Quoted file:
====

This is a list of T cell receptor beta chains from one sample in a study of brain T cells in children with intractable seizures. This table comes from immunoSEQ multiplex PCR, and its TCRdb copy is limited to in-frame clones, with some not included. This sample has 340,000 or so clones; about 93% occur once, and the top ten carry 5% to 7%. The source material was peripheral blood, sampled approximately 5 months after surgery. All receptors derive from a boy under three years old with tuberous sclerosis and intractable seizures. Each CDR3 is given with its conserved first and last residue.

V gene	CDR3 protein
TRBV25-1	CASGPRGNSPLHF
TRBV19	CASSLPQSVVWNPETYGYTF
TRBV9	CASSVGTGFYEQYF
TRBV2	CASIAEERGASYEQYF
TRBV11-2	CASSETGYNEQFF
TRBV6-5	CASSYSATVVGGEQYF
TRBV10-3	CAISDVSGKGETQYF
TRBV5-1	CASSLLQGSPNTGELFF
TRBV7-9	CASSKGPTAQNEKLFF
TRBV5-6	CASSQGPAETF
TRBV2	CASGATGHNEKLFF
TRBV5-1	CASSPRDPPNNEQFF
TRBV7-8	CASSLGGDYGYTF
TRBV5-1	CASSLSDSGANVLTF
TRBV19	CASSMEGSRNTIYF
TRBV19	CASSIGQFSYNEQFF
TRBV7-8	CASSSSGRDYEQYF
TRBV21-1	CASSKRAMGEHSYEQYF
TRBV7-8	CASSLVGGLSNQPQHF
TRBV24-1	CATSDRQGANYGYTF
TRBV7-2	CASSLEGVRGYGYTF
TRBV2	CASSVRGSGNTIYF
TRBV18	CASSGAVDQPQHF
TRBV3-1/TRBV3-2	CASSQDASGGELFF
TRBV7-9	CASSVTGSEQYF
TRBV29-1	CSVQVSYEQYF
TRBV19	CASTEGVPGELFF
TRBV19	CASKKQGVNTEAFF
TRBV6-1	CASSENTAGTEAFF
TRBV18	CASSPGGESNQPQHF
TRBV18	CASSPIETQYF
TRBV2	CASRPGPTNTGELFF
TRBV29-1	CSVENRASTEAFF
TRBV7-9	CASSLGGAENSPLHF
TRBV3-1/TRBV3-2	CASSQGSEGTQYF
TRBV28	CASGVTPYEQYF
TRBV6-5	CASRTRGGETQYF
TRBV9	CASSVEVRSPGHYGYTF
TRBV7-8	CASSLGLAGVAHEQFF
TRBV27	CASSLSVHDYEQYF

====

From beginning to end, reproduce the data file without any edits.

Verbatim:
This is a list of T cell receptor beta chains from one sample in a study of brain T cells in children with intractable seizures. This table comes from immunoSEQ multiplex PCR, and its TCRdb copy is limited to in-frame clones, with some not included. This sample has 340,000 or so clones; about 93% occur once, and the top ten carry 5% to 7%. The source material was peripheral blood, sampled approximately 5 months after surgery. All receptors derive from a boy under three years old with tuberous sclerosis and intractable seizures. Each CDR3 is given with its conserved first and last residue.

V gene	CDR3 protein
TRBV25-1	CASGPRGNSPLHF
TRBV19	CASSLPQSVVWNPETYGYTF
TRBV9	CASSVGTGFYEQYF
TRBV2	CASIAEERGASYEQYF
TRBV11-2	CASSETGYNEQFF
TRBV6-5	CASSYSATVVGGEQYF
TRBV10-3	CAISDVSGKGETQYF
TRBV5-1	CASSLLQGSPNTGELFF
TRBV7-9	CASSKGPTAQNEKLFF
TRBV5-6	CASSQGPAETF
TRBV2	CASGATGHNEKLFF
TRBV5-1	CASSPRDPPNNEQFF
TRBV7-8	CASSLGGDYGYTF
TRBV5-1	CASSLSDSGANVLTF
TRBV19	CASSMEGSRNTIYF
TRBV19	CASSIGQFSYNEQFF
TRBV7-8	CASSSSGRDYEQYF
TRBV21-1	CASSKRAMGEHSYEQYF
TRBV7-8	CASSLVGGLSNQPQHF
TRBV24-1	CATSDRQGANYGYTF
TRBV7-2	CASSLEGVRGYGYTF
TRBV2	CASSVRGSGNTIYF
TRBV18	CASSGAVDQPQHF
TRBV3-1/TRBV3-2	CASSQDASGGELFF
TRBV7-9	CASSVTGSEQYF
TRBV29-1	CSVQVSYEQYF
TRBV19	CASTEGVPGELFF
TRBV19	CASKKQGVNTEAFF
TRBV6-1	CASSENTAGTEAFF
TRBV18	CASSPGGESNQPQHF
TRBV18	CASSPIETQYF
TRBV2	CASRPGPTNTGELFF
TRBV29-1	CSVENRASTEAFF
TRBV7-9	CASSLGGAENSPLHF
TRBV3-1/TRBV3-2	CASSQGSEGTQYF
TRBV28	CASGVTPYEQYF
TRBV6-5	CASRTRGGETQYF
TRBV9	CASSVEVRSPGHYGYTF
TRBV7-8	CASSLGLAGVAHEQFF
TRBV27	CASSLSVHDYEQYF